I found this recipe years ago and have made it often. Best pumpkin pie I have ever had.
Had dinner at Northside District this past weekend and everything about our experience was excruciatingly slow. Empty drinks went unfilled. When the food finally came out, everything was pretty tasty, but why does it take 40 minutes to make a salad? Its not like the dining room was busy whatsoever.
^ this guy seems like a blast to have around ^
What are your credentials? Are you a chef? A sommelier? How are you qualified to review anything?
Is the Indy so poor and desperate that it hires anyone who likes to eat off the street as a food "expert"?
The author of this article appears to have concerns about food security for those who are the most at risk for unhealthy food. I share his concern. While I applaud those who raise organic fruits, nuts, and vegetables as well as pastured animals for human consumption, the cost for those products are prohibitive when it comes to those who are at, below, or just above the poverty level. This is hope. I suggest those of your readers and those who write for or are involved in Indie/Week go to the YES! magazine website. They have had many success stories about food security over the years. One example is: http://www.yesmagazine.org/commonomics/boston-s-emerging-food-economy
You can also do a search for city farming, urban food crops, or city food coops to name a few. Like I stated, they have been involved in solving food insecurity for many years. Why try to reinvent the wheel?
Another site that might be of interest in On the Commons: http://www.onthecommons.org/
There is no reason that the people central NC can't have their own style of making sure all people have food security, and it is well within the limited financial capacity of many among us.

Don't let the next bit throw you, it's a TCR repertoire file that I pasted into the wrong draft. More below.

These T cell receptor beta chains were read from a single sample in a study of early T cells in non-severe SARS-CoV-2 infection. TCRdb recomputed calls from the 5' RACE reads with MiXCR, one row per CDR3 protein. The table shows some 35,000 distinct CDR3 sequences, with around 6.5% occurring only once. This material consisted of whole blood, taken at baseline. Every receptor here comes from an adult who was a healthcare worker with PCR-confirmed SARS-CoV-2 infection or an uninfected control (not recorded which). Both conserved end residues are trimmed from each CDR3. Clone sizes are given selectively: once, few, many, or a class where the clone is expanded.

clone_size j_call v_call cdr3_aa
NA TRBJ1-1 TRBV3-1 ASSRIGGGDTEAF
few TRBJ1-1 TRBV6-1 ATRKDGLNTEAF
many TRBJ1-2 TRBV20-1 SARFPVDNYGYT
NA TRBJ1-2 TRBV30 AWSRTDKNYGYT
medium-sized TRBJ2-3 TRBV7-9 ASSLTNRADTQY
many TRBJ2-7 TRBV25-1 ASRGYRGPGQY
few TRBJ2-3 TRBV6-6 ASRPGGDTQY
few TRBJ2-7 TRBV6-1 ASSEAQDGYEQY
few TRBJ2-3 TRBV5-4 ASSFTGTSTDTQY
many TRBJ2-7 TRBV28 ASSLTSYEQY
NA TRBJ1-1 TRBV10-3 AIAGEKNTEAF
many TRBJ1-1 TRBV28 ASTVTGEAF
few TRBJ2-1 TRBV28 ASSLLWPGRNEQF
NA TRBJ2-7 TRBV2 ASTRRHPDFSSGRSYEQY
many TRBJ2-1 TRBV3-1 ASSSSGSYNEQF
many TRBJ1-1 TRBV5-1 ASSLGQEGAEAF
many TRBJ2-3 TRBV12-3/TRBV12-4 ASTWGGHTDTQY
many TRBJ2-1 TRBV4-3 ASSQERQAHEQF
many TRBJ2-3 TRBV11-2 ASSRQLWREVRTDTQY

Not only are farm to table resturants expensive but the people who eat there have a elitist attitude. I remember being told by one person that I didn't know anything about local food in a state that my family has been in for 200 years because I don't eat at places like Stanbury. Then they had the nerve to say that they seek those places out calling me ignorant for not doing the same. So I think it's a load of crap. And the funny thing is the ppl who seriously think they know everything about food because they ate at death and taxes or mandolin are the same exact ppl who haven't done things like gone to the archives and read the cookbooks from the ppl who ran Mordecai or the wives of the governors. They don't know about sweet potato pudding lol
As far as farmer markets go the state farmers market isn't that expensive on the outdoor side at least and is about the same price range as kroger. But ppl on snap won't go bc
of the convenience Walmart has. Now given that the state Market really isn't far from a food lion or Walmart I do think ppl on snap can go to Walmart and still get things like basil or fruits and vegetables at the market while still getting the other things Walmart has. The real question is how do they cater to ppl on snap who take the bus.
What is the sound of one brain farting?
The same reason you're scrutinizing a local free newspaper instead of fixing every other problem in the world?